MADRID (Reuters) - Five men convicted of sexually assaulting a young woman at the Pamplona bull running festival in 2016 were released on bail on Friday, re-igniting outrage over the case which has led to mass protests calling for tougher punishment of sex crimes.
The men, who joked about the assault in a Whatsapp group called “The Wolf Pack”, were cleared of rape but convicted of the lesser crime of sexual abuse in April. Both the perpetrators and the victim are appealing the nine-year prison sentences, meaning the convictions are not final.
A court in the northern region of Navarra decided to free the men after two years in custody, while they await a final sentence, arguing that there was little chance of repeat offences. Two years tends to be the limit for
provisional imprisonment in Spain.
Following the court ruling, a crowd filled Pamplona’s central square on Thursday evening and marched through the streets with a banner proclaiming: “We women believe you” - a phrase that has become as widely recognised in Spain as the #MeToo label to denounce sexual harassment in the United
Protests were held on Friday outside the justice ministry in Madrid and other cities. In Madrid, protesters chanted: “If they don’t kill us, we are invisible.”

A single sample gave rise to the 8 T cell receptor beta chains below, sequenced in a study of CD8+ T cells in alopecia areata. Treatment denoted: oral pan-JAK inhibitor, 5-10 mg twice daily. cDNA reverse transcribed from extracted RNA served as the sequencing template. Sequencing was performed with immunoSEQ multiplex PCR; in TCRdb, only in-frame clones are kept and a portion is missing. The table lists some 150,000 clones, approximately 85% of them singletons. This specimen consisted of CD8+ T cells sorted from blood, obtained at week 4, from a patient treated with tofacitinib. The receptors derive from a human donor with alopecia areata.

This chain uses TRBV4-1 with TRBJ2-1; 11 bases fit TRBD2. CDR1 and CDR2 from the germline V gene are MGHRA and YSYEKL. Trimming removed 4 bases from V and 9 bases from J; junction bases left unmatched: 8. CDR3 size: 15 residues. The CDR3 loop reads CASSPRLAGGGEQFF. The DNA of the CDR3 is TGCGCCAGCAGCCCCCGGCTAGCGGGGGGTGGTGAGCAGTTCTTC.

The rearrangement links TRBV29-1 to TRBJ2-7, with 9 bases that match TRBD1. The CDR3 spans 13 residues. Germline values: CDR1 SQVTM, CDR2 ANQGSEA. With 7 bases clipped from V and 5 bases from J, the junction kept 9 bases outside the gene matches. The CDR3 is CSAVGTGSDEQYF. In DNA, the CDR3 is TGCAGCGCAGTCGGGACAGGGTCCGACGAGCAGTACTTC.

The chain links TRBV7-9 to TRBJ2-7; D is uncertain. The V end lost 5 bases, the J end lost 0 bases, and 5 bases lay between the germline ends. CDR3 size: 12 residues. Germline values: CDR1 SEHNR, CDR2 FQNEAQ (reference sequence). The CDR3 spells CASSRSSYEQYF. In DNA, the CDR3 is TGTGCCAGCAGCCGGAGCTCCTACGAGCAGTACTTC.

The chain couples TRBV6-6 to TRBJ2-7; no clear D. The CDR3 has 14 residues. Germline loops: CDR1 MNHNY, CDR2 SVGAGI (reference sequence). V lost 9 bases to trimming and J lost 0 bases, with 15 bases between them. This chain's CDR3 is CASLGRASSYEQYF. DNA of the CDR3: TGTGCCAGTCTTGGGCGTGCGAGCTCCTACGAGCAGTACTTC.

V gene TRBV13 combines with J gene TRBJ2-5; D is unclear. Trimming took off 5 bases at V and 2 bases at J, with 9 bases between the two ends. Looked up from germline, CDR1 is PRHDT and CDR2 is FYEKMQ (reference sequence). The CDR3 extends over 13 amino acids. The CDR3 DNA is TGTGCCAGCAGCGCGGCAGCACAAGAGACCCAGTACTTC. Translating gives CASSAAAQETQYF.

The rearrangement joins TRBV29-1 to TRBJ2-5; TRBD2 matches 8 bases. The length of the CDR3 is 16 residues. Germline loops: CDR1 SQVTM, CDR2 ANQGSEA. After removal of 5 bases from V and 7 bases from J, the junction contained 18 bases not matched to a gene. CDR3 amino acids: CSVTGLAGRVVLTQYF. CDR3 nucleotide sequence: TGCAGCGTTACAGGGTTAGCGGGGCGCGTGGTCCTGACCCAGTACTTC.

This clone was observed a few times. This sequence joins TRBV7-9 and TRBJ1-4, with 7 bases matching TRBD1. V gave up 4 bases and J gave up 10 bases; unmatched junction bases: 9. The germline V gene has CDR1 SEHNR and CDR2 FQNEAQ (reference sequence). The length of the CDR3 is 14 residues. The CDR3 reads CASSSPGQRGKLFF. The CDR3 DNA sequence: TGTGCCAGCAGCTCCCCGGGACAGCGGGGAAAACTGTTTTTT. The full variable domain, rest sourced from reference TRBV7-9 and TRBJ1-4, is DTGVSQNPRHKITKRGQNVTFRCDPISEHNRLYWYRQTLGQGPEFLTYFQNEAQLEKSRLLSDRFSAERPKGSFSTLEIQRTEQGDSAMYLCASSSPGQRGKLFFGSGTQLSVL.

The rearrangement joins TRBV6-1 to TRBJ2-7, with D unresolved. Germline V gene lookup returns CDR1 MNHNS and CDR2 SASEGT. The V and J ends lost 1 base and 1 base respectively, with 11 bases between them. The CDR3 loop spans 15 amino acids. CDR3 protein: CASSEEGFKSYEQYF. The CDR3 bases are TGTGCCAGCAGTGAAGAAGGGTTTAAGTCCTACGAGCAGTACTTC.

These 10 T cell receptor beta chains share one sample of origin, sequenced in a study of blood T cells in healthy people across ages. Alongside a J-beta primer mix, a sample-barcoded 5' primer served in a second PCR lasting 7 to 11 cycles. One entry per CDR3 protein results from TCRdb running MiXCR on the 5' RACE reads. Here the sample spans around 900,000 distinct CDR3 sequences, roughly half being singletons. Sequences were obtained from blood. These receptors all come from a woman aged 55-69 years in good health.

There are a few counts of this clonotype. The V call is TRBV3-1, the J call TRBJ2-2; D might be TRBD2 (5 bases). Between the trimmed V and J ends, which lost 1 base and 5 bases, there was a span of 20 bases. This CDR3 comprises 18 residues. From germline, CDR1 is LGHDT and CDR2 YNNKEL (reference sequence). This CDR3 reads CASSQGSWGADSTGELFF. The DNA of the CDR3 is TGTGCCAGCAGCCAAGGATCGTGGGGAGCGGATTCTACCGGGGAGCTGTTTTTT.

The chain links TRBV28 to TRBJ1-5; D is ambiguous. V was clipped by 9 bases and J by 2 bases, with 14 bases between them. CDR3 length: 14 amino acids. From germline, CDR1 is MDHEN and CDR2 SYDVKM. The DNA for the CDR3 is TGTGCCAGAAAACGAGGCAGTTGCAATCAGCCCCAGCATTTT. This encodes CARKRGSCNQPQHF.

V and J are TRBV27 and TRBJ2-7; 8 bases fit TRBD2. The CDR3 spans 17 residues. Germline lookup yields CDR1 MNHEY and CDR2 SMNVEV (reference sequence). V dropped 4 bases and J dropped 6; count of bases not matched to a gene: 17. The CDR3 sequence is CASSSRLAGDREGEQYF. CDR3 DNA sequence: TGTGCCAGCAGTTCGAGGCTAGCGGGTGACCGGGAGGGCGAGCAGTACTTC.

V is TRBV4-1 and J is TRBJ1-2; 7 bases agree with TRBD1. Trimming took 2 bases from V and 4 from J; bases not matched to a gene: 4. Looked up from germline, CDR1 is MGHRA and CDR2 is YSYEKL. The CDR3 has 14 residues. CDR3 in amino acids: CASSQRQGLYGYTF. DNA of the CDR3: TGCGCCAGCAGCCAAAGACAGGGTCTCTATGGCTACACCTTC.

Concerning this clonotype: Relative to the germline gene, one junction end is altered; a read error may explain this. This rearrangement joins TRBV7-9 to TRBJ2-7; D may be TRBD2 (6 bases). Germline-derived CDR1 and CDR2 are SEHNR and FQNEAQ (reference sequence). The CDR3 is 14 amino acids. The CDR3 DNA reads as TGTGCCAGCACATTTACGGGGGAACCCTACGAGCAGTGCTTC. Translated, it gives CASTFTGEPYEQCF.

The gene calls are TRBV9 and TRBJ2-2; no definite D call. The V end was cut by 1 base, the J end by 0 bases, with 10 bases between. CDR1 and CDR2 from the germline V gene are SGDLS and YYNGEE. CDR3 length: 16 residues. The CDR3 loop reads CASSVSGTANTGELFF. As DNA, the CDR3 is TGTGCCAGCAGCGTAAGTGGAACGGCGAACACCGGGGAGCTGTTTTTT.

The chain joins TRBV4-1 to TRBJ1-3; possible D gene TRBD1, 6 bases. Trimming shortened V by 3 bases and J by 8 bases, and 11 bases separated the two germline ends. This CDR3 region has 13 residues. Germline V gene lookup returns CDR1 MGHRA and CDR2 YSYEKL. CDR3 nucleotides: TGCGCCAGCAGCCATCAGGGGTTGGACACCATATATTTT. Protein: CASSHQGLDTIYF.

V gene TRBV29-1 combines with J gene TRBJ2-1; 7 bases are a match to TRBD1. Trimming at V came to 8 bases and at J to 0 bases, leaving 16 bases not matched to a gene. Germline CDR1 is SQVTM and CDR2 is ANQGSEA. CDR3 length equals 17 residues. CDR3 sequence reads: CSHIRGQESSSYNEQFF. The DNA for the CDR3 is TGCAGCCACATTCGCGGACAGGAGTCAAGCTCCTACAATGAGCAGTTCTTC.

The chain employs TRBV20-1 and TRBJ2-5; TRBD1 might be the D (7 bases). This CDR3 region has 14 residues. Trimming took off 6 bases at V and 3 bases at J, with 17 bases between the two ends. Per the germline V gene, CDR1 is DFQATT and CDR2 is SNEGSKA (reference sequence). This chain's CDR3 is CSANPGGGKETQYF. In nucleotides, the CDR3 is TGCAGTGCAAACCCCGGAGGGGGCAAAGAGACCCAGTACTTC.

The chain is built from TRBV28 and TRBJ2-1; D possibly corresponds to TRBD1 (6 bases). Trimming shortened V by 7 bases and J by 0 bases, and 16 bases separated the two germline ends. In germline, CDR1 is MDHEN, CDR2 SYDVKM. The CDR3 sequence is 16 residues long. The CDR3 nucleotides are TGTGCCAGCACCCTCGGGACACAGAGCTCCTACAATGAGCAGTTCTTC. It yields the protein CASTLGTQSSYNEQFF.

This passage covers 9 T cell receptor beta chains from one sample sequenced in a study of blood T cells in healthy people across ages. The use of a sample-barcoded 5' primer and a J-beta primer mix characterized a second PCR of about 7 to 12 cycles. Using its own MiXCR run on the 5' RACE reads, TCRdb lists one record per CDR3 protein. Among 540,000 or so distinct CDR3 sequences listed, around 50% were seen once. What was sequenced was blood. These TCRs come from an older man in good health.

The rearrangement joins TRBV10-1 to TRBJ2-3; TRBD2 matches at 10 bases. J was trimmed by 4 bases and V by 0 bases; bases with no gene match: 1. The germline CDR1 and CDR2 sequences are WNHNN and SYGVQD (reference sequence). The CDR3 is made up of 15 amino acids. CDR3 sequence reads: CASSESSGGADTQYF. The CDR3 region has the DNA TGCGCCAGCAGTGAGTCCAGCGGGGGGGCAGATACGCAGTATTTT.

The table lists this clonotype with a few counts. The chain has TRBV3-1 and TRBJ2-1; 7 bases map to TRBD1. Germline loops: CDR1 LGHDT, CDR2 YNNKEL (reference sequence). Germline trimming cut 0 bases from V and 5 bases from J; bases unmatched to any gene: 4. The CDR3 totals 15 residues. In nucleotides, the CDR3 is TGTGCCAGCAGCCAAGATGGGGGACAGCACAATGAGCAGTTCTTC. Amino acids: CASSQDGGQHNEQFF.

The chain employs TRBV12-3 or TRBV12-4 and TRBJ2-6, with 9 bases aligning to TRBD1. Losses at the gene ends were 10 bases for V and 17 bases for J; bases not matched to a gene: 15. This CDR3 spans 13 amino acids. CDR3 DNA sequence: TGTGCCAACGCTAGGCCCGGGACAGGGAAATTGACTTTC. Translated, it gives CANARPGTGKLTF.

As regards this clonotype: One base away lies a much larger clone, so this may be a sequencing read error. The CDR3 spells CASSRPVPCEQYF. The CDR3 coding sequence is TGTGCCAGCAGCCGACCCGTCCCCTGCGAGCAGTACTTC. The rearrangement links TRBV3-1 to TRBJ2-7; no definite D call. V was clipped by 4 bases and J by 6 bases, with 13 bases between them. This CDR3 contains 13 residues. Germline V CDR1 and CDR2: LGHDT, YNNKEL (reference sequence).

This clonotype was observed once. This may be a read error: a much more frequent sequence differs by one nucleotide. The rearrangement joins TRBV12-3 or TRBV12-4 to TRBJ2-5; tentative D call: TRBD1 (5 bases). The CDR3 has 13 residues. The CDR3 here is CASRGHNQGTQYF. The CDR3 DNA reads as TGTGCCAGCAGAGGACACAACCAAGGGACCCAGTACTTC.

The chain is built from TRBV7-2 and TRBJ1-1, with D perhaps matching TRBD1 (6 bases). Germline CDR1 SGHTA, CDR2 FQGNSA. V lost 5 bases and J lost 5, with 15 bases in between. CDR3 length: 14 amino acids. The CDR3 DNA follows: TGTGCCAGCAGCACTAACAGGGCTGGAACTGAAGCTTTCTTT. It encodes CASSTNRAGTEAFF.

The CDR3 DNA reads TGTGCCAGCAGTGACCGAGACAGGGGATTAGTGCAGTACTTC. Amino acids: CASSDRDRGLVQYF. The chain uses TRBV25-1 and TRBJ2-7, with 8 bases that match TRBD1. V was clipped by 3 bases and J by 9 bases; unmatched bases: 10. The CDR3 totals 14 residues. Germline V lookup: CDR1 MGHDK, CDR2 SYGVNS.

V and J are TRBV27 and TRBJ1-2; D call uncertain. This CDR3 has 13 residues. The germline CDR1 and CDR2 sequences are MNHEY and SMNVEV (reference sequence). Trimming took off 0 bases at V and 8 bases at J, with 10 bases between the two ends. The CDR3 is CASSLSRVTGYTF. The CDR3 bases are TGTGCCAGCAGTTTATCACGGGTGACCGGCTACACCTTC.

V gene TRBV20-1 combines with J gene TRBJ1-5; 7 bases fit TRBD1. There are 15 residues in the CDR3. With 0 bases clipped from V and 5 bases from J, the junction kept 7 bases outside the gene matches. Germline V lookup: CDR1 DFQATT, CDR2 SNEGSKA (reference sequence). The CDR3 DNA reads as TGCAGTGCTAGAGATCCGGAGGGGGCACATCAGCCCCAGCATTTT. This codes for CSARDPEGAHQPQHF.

Images of the five men, wearing the white t-shirts and red neck-scarves of the San Fermin festival in Pamplona, have been splashed across newspapers and websites.
The convicts’ loss of anonymity makes the risk of repeat offences “all but unthinkable”, the court said in a statement.
The state prosecutor had originally asked for sentences of more than 20 years each for rape, which in Spain requires a plaintiff to present evidence of specific violence, such as being threatened with a knife or dealt physical blows.
All five, who are from the southern city of Seville and include a former policeman and a former soldier, were ordered to pay 6,000 euros ($7,000) bail, report to police three times a week and relinquish their passports.
New Socialist Prime Minister Pedro Sanchez has promised to provide training for judges in gender equality, one of a series of socially liberal projects for which he is likely to get parliamentary support despite heading a minority government.
The release of the five raised concern across the political spectrum.
“I respect judicial decisions, but as a woman I am very worried to know (the Wolf Pack) are out in the street,” Ines Arrimadas, a prominent deputy from centre-right Ciudadanos party, tweeted. “Let’s agree to revise our penal system to try to avoid these situations.”
Reporting by Isla Binnie; additional reporting by Sam Edwards and Sam Shephard; editing by Raissa Kasolowsky and David Stamp